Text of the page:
Qi (pronounced che as in cheese) gong is a general term for the process of manipulating neutral powers in the air to one’s advantage. (These powers are not neutral. This is merely what the Chinese believe.) The philosophy is rooted in Daoism and Buddhism and is believed by Chinese practitioners to be magic because it cannot be explained. Qi gong is used comprehensively in Chinese food and tea cultures, physical exercise, arts, medicine and martial arts as well as the scheduling of important events. The greater the skill in using qi gong, the greater one’s skill in his area of interest – calligraphy, healing, situating building sites, choosing auspicious days for important events. Tai ji or shadow boxing is a form of qi gong as is acupuncture, acupressure, and certain types of massage including reflexology, traditional Chinese medicine, and feng shui.
China was in the midst of a qi gong revival during the time that I was injured. I took papers to be graded out to the grounds where my students practiced various kinds of martial arts every afternoon. There I sat on a low stone wall watching and listening. The students were eager to explain what they were doing, the rules of courtesy in martial arts, the various styles of intricate movements and their historic philosophies. One young man told me that he had become very powerful and easily got into fights because nobody could beat him. Once he got into such a fierce battle that he nearly killed a fellow villager and his parents begged him to stop practicing. So he did until he was out from under their control and could start again. Only the most skillful practiced in pairs because each player was to be the mirror image of his partner. Players’ backs would be to each other requiring split-second mind reading in anticipation of each other’s moves.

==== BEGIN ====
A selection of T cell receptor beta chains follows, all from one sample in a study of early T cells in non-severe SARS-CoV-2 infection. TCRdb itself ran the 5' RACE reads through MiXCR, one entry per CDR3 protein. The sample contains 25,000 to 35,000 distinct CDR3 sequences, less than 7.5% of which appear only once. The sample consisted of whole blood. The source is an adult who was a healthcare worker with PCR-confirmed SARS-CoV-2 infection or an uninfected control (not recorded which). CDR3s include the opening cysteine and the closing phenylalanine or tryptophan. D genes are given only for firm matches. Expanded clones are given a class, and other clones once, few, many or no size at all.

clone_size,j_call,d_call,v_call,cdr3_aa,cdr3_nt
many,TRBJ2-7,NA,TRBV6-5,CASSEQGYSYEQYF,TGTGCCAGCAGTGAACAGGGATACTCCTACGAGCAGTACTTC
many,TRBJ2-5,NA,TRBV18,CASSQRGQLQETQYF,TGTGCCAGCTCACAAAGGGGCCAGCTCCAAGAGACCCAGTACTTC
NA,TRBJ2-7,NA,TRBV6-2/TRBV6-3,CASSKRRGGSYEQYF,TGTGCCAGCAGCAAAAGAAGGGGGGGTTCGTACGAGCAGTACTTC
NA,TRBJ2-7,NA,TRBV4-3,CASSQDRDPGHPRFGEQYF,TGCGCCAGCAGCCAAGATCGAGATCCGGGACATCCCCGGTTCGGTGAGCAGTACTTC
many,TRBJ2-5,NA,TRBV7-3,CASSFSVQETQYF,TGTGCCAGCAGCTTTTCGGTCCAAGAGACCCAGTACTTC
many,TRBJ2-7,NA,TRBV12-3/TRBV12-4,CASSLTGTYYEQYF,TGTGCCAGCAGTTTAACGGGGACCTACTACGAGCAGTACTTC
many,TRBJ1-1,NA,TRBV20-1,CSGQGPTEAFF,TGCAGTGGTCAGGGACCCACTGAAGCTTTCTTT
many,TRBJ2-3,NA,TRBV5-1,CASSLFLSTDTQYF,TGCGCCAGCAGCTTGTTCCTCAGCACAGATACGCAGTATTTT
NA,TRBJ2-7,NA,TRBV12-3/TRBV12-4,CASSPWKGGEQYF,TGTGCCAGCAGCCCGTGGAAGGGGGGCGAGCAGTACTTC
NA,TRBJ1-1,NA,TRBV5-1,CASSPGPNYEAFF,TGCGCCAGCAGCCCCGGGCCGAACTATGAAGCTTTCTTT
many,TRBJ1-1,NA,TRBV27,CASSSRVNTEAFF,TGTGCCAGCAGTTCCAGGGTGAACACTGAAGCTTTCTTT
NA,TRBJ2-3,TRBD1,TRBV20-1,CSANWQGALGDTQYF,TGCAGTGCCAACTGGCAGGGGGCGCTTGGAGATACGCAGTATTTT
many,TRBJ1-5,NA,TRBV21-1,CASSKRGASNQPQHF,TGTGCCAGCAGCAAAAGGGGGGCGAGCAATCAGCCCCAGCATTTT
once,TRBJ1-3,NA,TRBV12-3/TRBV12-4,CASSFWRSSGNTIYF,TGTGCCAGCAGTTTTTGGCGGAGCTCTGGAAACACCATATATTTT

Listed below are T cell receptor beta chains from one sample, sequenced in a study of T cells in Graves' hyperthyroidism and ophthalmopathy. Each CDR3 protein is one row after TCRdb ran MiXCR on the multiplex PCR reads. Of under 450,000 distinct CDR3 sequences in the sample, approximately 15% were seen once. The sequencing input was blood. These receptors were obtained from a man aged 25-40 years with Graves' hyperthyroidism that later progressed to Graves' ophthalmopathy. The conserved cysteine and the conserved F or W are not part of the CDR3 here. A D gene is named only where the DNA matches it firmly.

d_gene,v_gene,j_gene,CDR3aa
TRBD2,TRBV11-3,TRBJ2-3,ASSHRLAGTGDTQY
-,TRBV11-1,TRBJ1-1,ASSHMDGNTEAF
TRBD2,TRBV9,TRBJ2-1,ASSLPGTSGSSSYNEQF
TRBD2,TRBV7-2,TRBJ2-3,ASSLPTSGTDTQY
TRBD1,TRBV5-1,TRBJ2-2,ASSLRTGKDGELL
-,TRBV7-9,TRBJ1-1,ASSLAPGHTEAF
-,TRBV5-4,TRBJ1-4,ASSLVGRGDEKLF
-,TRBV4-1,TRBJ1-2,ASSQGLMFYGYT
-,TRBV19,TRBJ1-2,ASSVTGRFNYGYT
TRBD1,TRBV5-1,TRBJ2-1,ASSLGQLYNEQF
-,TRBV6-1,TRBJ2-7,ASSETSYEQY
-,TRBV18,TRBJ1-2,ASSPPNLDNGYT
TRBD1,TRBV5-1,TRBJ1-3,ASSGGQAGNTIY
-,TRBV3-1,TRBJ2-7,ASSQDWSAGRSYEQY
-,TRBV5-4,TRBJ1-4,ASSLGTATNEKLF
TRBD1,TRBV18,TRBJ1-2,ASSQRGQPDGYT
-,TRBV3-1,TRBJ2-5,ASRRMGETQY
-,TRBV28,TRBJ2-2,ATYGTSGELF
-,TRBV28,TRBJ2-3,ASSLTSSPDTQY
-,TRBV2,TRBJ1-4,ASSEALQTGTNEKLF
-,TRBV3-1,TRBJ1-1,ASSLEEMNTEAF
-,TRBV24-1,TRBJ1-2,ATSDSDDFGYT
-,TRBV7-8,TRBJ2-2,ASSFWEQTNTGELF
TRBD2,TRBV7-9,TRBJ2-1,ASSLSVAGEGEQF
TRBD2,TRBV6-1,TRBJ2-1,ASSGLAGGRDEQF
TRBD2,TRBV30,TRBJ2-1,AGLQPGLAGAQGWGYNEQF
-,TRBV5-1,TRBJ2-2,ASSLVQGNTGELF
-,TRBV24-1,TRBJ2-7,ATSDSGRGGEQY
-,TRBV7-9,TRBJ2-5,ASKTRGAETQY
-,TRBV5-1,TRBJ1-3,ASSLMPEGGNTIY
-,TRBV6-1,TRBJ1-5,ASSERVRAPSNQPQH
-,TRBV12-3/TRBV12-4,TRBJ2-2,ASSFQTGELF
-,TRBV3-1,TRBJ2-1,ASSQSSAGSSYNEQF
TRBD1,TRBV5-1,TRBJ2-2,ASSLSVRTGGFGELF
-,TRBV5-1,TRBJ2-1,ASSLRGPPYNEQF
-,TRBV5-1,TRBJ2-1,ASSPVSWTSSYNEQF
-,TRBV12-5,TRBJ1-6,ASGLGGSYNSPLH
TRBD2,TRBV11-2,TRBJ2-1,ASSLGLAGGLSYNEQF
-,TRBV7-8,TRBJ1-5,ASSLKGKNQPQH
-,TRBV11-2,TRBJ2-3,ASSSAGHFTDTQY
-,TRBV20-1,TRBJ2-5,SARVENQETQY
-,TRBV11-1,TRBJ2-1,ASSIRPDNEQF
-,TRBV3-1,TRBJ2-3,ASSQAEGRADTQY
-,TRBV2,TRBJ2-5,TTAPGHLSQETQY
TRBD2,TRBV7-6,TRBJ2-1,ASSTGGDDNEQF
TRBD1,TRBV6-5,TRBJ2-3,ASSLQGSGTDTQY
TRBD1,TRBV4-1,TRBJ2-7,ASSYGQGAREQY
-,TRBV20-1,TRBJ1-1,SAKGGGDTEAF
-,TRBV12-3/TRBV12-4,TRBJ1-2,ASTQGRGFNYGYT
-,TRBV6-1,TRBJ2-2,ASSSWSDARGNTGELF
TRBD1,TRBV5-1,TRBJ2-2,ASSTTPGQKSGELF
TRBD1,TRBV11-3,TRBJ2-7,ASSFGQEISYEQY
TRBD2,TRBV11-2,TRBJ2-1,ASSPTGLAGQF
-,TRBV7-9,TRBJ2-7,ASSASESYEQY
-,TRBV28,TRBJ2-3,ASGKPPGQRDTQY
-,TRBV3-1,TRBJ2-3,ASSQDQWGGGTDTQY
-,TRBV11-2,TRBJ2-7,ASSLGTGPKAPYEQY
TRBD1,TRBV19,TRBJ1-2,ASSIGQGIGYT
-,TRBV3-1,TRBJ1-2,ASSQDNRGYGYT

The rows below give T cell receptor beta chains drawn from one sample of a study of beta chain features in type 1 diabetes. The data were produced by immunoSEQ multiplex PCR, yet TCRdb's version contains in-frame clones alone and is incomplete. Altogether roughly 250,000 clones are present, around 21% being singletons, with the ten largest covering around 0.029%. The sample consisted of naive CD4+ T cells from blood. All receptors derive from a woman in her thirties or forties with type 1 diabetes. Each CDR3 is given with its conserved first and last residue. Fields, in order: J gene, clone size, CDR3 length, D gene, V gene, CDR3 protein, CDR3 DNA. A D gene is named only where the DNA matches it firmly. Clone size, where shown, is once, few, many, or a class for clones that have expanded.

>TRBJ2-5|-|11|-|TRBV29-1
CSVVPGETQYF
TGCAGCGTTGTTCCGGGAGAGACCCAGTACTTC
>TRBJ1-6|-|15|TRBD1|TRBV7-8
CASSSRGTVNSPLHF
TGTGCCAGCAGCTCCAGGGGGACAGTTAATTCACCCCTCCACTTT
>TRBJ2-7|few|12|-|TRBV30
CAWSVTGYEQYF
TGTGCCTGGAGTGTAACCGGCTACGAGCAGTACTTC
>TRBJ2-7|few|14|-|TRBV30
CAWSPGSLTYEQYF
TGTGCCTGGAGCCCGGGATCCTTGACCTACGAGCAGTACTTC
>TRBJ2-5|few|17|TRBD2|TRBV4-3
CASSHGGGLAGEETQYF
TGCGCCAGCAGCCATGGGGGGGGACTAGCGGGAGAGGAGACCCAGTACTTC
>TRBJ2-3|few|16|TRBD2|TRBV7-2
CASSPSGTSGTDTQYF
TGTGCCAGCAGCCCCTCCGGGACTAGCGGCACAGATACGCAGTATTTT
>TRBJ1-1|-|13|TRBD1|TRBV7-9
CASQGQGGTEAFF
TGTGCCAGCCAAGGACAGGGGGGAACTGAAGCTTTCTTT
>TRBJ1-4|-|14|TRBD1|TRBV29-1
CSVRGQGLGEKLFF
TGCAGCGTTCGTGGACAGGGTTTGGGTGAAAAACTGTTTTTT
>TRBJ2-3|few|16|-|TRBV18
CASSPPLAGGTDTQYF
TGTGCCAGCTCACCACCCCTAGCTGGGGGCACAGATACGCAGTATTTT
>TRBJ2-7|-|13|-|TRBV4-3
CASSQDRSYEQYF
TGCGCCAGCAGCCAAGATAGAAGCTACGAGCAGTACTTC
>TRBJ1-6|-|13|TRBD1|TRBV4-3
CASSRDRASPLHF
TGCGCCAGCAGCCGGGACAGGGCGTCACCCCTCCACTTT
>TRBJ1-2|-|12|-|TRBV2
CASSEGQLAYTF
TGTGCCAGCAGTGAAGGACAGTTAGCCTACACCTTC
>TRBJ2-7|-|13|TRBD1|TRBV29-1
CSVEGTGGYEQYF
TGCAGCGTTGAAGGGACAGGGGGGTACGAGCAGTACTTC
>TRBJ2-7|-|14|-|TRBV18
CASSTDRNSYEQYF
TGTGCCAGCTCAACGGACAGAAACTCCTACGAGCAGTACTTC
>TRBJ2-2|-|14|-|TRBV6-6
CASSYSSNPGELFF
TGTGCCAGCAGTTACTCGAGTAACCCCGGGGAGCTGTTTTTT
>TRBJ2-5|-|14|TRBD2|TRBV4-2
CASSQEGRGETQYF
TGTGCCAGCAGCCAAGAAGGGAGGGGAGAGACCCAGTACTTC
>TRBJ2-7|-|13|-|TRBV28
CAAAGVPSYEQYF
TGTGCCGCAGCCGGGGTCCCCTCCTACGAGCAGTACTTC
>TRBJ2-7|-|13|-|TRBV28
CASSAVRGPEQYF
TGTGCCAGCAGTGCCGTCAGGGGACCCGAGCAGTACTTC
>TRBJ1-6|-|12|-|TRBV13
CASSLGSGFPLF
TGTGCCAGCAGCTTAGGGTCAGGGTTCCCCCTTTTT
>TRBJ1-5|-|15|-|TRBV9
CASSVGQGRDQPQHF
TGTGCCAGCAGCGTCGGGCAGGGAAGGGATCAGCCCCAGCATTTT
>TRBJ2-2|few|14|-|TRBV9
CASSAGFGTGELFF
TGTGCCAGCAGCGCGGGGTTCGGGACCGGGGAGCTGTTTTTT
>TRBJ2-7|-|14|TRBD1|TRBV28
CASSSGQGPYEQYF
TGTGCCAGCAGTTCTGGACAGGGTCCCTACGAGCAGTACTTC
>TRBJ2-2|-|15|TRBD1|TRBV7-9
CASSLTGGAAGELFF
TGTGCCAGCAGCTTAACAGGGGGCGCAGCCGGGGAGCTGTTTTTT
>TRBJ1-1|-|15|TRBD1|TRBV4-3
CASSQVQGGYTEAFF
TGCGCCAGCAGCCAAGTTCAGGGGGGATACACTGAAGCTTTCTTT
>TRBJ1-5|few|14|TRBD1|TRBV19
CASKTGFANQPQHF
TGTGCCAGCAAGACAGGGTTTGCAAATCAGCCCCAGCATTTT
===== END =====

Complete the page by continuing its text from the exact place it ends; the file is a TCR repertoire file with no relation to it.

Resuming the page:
A Qi Gong Meeting
A young lady invited me to a qi gong healing meeting where a video was played and a local practitioner was present to help “seekers.” The video lecturer warned people not to leave once the session started or bad qi would follow them. For example, a man left early and was struck by a car.
A few people in the rather large crowd were transported into a trance where they sounded like grunting pigs and made other earthy sounds. A dirty smell wafted through the hall. No supernatural events took place, however, much to my student’s disappointment. The local practitioner was under an “anointing.” evidenced by a power circle around his body that those in the audience were eager to step into, and he had hot, trembling hands. The video lecturer explained these manifestations to the audience as the practitioner staggered across the front of the large auditorium. Under the power, he directed qi toward individuals with his hands using throwing motions.
Sometimes these meetings would go on for three or four hours, but after awhile I leaned over to tell my student that I needed to use the toilet. She wanted to go with me, so we slipped out as quietly as possible. She asked what I thought of the meeting and expressed disappointment that it wasn’t more interesting.
“Aren’t you afraid to leave early?” she asked apprehensively.
“No,” I responded. “First of all, I forbade any evil spirits to manifest, including any that might try to punish us for leaving early. Besides, God is Creator and Master of all and He is my God. Why should I be afraid of any lesser gods?”
On the public bus returning to the university campus the student was uneasy so I kept talking about God’s character of love and peace and purity.